• Era Old Kingdom to New Kingdom
  • Project Director Prof. Nadine Moeller & Dr. Gregory Marouard
  • Location Edfu
  • Affiliation Yale University
  • Project Sponsor Yale University, William K. and Marilyn M. Simpson Endowment for Egyptology, Department of NELC
  • Project Dates 2000-Present

The ancient town of Edfu is situated on the west bank of the Nile, halfway between Luxor and Aswan. Two names, Behedet and Djeba, are attested for Edfu for the Pharaonic Period. There is evidence for the former from the early Old Kingdom onwards.

In ancient times, Edfu was the capital of the 2nd Upper Egyptian nome and played an important role within the region. Several routes connect Edfu via the Eastern Desert to the Red Sea coast. Further desert roads lead from Edfu through the Western Desert to the oasis of Kharga, which made it a strategically important starting and/or end point for trade and mining expeditions. 

The ancient town of Edfu is situated on a naturally elevated sandstone outcrop on the west bank of the Nile, which provided the necessary protection from the annual floodwaters. Today the Nile lies 1 km to the east.

Domestic quarter from the early New Kingdom. Photo: Gregory Marouard

The remains of the ancient town are located just a few meters west of the well-known Horus temple complex from the Ptolemaic period. They form a conspicuous mound, a tell, consisting of superimposed settlement layers, which encompass more than 3000 years of history in its current state and still rises to a height of 10 - 15 m above the level of the later temple. At the turn of the 20th century, large areas of it were destroyed by the intense work of sebbakh diggers, resulting in major losses of the southern and northern parts the ancient town.

Edfu displays all the characteristic elements of an early urban center, and currently this is one of the last well-preserved ancient Egyptian towns that has still much potential for archaeological fieldwork. The earliest traces of human activity at the site date back to the Early Dynastic Period and the occupation increased significantly in the second part of the 5th Dynasty (ca. 2400 BCE) and was almost continuous until the beginning of the medieval period.

Ongoing excavation of the official complex from the 5th Dynasty at Zone 2. Photo: Gregory Marouard

The Tell Edfu Project started in 2001 as a mission of the University of Cambridge (Christ's College) under the direction of Nadine Moeller, who was granted the concession of the site by the then Supreme Council of Antiquities (now Ministry of Antiquities and Heritage) in Egypt. After this initial survey work, excavations were initiated in 2005 under the umbrella of University College, University of Oxford. Between 2007 and 2020, the Tell Edfu Project was under the auspices of the Oriental Institute, University of Chicago. Since 2020, this excavation project is affiliated with Yale University and sponsored by the William K. and Marilyn M. Simpson Endowment for Egyptology.

The main research goals of the TEP have been focusing on the origins of the ancient city in addition to exploring the various settlement phases that are accessible on the preserved surface of the ancient tell.  Over the past two decades, the project has investigated different quarters of this provincial capital such as an official late Old Kingdom complex from the time of king Djedkare Isesi (end of the 5th Dynasty), a large Governor's Residence from the Middle Kingdom (late 12th Dynasty) in addition to an extensive silo courtyard from the Second Intermediate Period. Since 2017, a new excavation area has been started on an early New Kingdom domestic quarter leading to the discovery of an extensive villa that belongs to an elite Edfu family from the transitional period between the late 17th and the early 18th Dynasty.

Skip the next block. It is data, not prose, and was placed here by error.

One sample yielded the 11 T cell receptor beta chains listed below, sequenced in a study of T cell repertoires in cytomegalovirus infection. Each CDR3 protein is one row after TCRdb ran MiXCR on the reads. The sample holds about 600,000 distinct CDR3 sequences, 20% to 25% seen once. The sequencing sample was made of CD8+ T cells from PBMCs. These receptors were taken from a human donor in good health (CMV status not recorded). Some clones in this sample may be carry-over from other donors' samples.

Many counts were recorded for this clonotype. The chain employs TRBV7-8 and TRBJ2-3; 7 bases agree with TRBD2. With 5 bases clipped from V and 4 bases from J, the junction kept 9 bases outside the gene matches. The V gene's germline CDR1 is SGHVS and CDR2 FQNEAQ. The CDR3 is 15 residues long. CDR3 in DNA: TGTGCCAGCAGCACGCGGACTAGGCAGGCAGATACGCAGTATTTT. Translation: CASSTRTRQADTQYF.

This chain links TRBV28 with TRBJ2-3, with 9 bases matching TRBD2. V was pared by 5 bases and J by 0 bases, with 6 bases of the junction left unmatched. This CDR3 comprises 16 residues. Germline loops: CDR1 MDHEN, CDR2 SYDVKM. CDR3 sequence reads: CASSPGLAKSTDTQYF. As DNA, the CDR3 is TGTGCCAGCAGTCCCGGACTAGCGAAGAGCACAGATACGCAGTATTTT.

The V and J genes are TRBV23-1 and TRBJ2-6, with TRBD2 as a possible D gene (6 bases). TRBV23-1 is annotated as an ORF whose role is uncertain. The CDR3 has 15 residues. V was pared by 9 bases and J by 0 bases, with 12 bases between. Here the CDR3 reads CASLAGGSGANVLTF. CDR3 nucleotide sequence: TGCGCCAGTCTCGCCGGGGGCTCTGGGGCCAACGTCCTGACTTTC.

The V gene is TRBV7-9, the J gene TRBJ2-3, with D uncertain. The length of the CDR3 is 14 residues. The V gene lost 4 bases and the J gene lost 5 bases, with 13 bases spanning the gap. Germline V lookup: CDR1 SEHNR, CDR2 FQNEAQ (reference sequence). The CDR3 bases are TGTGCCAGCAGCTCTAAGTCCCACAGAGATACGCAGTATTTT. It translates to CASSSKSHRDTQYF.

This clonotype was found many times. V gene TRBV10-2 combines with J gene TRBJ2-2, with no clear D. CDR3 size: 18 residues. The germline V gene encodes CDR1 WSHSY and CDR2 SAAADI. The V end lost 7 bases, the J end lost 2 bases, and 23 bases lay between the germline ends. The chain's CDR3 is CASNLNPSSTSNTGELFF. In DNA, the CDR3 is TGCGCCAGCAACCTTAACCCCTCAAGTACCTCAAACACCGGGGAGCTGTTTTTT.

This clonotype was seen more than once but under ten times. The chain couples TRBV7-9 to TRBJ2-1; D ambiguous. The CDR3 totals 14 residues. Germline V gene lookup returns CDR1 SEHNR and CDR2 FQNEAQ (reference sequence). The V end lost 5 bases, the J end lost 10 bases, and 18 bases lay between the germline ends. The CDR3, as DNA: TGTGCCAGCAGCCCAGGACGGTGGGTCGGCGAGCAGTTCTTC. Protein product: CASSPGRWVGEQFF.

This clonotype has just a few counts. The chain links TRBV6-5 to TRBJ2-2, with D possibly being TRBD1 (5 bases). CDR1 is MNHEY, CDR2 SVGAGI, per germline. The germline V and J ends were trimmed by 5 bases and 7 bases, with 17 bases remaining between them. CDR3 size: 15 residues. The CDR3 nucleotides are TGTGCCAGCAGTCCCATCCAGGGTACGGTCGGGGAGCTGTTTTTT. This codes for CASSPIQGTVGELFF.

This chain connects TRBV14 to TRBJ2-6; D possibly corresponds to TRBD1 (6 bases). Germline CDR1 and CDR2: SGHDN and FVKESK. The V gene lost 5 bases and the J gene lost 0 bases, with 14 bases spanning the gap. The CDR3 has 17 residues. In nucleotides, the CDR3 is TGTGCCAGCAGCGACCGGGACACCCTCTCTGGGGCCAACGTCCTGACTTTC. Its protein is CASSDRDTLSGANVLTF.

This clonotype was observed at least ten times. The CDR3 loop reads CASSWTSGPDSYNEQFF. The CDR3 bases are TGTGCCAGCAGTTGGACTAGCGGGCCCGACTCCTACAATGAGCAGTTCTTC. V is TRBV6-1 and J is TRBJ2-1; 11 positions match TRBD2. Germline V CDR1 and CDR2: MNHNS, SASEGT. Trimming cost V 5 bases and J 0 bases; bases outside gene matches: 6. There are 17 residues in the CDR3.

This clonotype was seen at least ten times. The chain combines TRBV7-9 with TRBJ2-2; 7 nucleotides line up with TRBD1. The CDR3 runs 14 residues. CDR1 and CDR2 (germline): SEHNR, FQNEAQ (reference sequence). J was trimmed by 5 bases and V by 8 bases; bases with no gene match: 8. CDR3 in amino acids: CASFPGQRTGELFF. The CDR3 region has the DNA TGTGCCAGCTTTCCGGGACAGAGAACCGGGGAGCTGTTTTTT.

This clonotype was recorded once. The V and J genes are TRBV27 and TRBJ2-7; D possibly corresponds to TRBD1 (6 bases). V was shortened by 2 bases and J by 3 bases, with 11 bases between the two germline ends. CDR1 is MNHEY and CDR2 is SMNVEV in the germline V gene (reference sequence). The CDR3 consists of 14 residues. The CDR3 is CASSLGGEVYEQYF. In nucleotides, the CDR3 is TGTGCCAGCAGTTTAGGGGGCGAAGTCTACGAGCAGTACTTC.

Ceramicist Natasha Ayers sorting New Kingdom pottery. Photo: Gregory Marouard

The team has also worked for several seasons on the study of the small provincial pyramid at el-Ghonameya (5 km South of Edfu), which dates to the early Old Kingdom.

Furthermore, the team has focused over the years on site management including the conservation and consolidation of mudbrick structures, the renewal of signage or the construction of a small open-air museum in order to store securely many inscribed and decorated blocks recovered since the early 20th Century in various parts of the site.

Project team members (current):

  • Prof. Nadine Moeller, archaeologist, Project Director, Yale University
  • Dr. Gregory Marouard, archaeologist, Project Co-Director, Yale University
  • Dr. Katarina Arias-Kytnarova, Egyptian ceramic specialist, Charles University Prague.
  • Dr. Natasha Ayers, Egyptian ceramic specialist, Austrian Academy of Sciences Vienna.
  • Dr. Kathryn Bandy, Egyptologist, independent scholar.
  • Dr. Aaron De Souza, Nubian ceramic specialist, Austrian Academy of Sciences Vienna
  • Raghda “Didi” El-Behaedi, archaeologist, PhD candidate University of Chicago.
  • Hiroko Kariya, conservator.
  • Georgia LaMacchia, archaeologist, PhD program Yale University.
  • Dr. Claire Malleson, archaeobotanist, AREA, American University in Beirut.
  • Luiza Osorio G. Da Silva, archaeologist, PhD candidate University of Chicago.
  • Sasha Rohret, archaeozoologist, PhD candidate University of Chicago.
  • Emilie Sarrazin, archaeologist and Trench Supervisor, PhD candidate University of Chicago.
  • Mike Tritsch, archaeologist, PhD program Yale University.

Past sponsors:

  • The Oriental Institute (OI), University of Chicago
  • The Fund for Innovation and Archaeological Research in Egypt (FIRE), OI
  • The National Endowment for the Humanities (NEH Collaborative Research Grant)
  • The Women's Board, The University of Chicago
  • The British Academy
  • The Seven Pillars of Wisdom Trust, London
  • The Michaela Schiff-Giorgini Foundation
  • The Sussex Egyptology Society
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